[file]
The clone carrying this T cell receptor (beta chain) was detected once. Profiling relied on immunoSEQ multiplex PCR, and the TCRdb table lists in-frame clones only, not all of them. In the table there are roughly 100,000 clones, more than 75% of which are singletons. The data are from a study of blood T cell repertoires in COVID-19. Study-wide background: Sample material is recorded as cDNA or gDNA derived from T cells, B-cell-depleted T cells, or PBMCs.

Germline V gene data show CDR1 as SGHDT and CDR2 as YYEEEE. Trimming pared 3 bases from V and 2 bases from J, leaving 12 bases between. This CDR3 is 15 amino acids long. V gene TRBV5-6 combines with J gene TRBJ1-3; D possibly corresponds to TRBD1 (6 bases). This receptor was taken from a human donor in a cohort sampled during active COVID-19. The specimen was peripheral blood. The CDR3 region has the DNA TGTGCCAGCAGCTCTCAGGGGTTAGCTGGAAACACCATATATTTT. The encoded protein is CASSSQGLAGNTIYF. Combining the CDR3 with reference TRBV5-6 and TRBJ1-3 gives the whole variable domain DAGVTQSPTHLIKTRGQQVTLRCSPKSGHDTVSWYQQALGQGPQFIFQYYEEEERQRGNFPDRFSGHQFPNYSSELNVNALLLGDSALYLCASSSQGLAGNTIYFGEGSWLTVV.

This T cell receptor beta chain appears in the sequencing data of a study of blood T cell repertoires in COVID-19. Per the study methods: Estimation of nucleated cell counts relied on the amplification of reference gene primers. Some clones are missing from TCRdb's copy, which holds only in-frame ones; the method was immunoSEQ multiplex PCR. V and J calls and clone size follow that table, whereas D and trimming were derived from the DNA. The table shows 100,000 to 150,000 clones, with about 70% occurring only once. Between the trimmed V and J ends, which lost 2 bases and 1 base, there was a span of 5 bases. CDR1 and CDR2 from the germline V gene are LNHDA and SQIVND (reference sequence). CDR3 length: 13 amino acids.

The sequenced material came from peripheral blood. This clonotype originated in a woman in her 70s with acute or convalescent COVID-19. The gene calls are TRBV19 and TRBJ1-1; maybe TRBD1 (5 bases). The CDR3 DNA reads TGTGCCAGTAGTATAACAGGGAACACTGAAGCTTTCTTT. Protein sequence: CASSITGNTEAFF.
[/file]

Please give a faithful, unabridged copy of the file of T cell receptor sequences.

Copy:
The clone carrying this T cell receptor (beta chain) was detected once. Profiling relied on immunoSEQ multiplex PCR, and the TCRdb table lists in-frame clones only, not all of them. In the table there are roughly 100,000 clones, more than 75% of which are singletons. The data are from a study of blood T cell repertoires in COVID-19. Study-wide background: Sample material is recorded as cDNA or gDNA derived from T cells, B-cell-depleted T cells, or PBMCs.

Germline V gene data show CDR1 as SGHDT and CDR2 as YYEEEE. Trimming pared 3 bases from V and 2 bases from J, leaving 12 bases between. This CDR3 is 15 amino acids long. V gene TRBV5-6 combines with J gene TRBJ1-3; D possibly corresponds to TRBD1 (6 bases). This receptor was taken from a human donor in a cohort sampled during active COVID-19. The specimen was peripheral blood. The CDR3 region has the DNA TGTGCCAGCAGCTCTCAGGGGTTAGCTGGAAACACCATATATTTT. The encoded protein is CASSSQGLAGNTIYF. Combining the CDR3 with reference TRBV5-6 and TRBJ1-3 gives the whole variable domain DAGVTQSPTHLIKTRGQQVTLRCSPKSGHDTVSWYQQALGQGPQFIFQYYEEEERQRGNFPDRFSGHQFPNYSSELNVNALLLGDSALYLCASSSQGLAGNTIYFGEGSWLTVV.

This T cell receptor beta chain appears in the sequencing data of a study of blood T cell repertoires in COVID-19. Per the study methods: Estimation of nucleated cell counts relied on the amplification of reference gene primers. Some clones are missing from TCRdb's copy, which holds only in-frame ones; the method was immunoSEQ multiplex PCR. V and J calls and clone size follow that table, whereas D and trimming were derived from the DNA. The table shows 100,000 to 150,000 clones, with about 70% occurring only once. Between the trimmed V and J ends, which lost 2 bases and 1 base, there was a span of 5 bases. CDR1 and CDR2 from the germline V gene are LNHDA and SQIVND (reference sequence). CDR3 length: 13 amino acids.

The sequenced material came from peripheral blood. This clonotype originated in a woman in her 70s with acute or convalescent COVID-19. The gene calls are TRBV19 and TRBJ1-1; maybe TRBD1 (5 bases). The CDR3 DNA reads TGTGCCAGTAGTATAACAGGGAACACTGAAGCTTTCTTT. Protein sequence: CASSITGNTEAFF.